Western campaign. [from the Richmond Dispatch, Feb. 10, 1895.] movements of the Goochland Light artillery-captain John H. Guy. A Virginian's experience, battle of February 15, 1862, and its many remarkable and exciting Incidents–Surrender of Fort Donelson.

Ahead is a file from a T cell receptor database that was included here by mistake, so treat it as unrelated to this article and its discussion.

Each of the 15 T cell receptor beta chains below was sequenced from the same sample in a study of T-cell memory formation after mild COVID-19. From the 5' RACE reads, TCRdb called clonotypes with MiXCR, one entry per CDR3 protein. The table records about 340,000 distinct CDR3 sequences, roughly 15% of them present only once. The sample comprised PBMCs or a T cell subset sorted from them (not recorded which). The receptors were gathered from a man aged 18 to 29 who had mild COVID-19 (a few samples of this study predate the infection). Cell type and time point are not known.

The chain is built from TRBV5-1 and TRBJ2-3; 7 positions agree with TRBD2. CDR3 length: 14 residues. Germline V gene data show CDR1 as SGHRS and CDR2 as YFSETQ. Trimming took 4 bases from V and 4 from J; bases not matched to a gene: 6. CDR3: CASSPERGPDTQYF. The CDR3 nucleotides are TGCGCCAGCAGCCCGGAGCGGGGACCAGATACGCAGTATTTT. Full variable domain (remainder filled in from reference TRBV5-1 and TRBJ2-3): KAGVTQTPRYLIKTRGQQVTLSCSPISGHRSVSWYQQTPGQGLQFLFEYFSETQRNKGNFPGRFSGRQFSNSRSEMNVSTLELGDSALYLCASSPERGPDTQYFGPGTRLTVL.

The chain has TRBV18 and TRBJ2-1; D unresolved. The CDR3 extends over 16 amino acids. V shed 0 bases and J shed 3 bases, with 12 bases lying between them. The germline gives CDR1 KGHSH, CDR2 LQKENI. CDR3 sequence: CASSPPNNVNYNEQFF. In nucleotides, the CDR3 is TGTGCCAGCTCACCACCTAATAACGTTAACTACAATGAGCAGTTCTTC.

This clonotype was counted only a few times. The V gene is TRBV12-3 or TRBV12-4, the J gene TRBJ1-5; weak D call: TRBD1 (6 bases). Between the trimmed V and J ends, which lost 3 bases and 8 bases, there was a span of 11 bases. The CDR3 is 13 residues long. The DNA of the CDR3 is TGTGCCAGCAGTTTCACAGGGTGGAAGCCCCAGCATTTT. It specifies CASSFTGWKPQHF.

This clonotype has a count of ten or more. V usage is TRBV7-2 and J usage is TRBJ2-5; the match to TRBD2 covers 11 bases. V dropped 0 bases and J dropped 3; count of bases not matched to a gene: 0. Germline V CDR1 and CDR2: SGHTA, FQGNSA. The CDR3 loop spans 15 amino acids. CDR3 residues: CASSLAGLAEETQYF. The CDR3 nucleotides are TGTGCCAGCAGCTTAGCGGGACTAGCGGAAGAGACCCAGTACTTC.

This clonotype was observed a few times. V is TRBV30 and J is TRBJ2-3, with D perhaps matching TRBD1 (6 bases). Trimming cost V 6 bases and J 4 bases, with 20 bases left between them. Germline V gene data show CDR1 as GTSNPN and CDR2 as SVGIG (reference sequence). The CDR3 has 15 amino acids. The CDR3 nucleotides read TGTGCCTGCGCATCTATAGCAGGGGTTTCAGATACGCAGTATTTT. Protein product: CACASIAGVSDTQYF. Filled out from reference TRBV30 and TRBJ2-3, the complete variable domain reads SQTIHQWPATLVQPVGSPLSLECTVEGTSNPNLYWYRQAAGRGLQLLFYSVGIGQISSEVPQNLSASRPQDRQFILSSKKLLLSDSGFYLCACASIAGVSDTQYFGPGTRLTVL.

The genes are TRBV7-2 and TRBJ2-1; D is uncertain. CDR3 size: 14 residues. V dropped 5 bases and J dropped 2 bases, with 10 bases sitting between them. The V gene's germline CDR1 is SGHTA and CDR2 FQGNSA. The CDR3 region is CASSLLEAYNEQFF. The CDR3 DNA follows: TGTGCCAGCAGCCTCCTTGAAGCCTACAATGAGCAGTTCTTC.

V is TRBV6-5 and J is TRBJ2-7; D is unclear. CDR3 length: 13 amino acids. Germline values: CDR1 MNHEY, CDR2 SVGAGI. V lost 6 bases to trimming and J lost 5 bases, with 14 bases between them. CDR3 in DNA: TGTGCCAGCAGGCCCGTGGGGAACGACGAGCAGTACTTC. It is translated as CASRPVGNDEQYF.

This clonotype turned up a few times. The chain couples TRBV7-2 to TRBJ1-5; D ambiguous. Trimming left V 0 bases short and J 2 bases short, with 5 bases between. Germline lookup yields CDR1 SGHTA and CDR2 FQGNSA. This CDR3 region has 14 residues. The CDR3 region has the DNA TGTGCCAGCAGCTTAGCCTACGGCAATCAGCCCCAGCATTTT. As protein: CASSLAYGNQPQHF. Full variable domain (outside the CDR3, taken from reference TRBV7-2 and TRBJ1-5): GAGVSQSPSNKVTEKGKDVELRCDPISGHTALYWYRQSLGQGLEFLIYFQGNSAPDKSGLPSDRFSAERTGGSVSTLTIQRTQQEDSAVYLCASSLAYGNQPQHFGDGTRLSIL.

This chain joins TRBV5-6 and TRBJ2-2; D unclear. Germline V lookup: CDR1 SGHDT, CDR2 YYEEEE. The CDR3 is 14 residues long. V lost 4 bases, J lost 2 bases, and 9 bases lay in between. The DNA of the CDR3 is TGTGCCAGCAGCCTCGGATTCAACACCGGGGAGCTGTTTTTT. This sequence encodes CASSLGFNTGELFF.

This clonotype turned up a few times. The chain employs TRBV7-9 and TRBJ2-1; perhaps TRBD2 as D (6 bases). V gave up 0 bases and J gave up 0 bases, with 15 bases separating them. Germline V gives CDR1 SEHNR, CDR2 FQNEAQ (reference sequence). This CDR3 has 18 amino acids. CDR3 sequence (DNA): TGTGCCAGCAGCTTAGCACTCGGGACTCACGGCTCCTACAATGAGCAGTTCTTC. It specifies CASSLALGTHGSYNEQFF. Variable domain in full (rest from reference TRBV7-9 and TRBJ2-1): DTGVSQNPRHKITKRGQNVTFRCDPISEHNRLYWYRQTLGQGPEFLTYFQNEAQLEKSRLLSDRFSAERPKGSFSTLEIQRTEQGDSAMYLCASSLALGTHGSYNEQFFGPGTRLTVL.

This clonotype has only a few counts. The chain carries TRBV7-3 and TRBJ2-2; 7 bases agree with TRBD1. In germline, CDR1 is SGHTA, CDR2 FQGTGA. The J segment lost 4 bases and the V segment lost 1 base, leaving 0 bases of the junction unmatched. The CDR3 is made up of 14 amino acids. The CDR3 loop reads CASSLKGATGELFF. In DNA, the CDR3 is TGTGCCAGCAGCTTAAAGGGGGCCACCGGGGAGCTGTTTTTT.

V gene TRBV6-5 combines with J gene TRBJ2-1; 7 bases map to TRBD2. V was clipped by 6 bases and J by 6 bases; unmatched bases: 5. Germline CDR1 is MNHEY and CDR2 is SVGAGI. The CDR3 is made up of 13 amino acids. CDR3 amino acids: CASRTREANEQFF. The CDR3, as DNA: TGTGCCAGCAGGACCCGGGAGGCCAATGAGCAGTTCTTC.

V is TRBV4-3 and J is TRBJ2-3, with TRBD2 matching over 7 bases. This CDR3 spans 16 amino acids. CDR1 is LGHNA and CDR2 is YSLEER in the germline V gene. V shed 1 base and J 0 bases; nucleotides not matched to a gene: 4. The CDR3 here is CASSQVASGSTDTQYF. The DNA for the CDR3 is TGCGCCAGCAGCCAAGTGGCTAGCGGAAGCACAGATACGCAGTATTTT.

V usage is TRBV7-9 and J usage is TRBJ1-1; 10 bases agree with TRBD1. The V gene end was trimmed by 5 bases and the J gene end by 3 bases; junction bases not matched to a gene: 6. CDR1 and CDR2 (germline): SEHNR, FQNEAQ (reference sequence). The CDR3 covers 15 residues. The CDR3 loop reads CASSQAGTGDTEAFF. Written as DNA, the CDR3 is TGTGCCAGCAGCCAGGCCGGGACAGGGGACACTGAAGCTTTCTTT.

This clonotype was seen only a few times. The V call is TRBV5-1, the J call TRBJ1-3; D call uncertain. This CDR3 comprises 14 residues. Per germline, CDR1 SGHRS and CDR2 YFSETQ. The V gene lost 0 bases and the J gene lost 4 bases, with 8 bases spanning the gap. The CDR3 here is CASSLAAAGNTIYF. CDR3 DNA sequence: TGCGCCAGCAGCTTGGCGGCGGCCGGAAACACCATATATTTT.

To the Editor of the Dispatch:On the 26th of December, 1861, in obedience to orders, Captain John H. Guy's Battery, the Goochland Light Artillery, left Dublin Depot, Pulaski county, Va., on the Virginia and Tennessee railroad, for General Albert Sidney Johnston's army, in Kentucky. After much delay we reached Bowling Green, January 6, 1862, and pitched our tents about two miles west of that city. General Floyd's Brigade remained in camp nearly three weeks in daily expectation of an engagement with the enemy. However, no battle came off. It was reported that General Johnston's army, in the vicinity of Bowling Green, exceeded 60,000 men. This report was without foundation, as was demonstrated by subsequent information. The latter part of January, 1862, General Johnston's command was ordered to other sections of country; the most of his army was sent to Shiloh, Miss.; General Floyd's Brigade to Russellville, Ky. My battery encamped here about ten days. Several of us were temporarily indisposed, probably for one week, and were quartered in an old church. During the time of our indisposition, a number of ladies of this little town called on us, and were very hospitable to us. Among the number I remember the names of Mrs. Caldwell and Mrs. Mason, whose kind attention to us was highly appreciated. One of my battery—‘Jack’ Brooks—died here of typhoid fever, and another one—Charles Palmore—died at Bowling Green, I think, of congestion of the lungs; Captain Patterson, of the 56th Virginia Regiment, of my brigade, also died in Russellville, Ky. From Russellville, Ky., General Floyd's Brigade was sent to Fort Donelson, Tennessee. My battery proceeded to Clarksville, Tennessee,  from which point we could occasionally hear the reports of heavy artillery in the direction of Donelson, like muttering thunder in the distance. We remained here a day or two, and then marched to Cumberland City, a small boat-landing on the river, from where we were conveyed by a steamer to Fort Donelson, leaving all our baggage behind, which we never saw again. We reached our destination Thursday evening, February 13, 1862.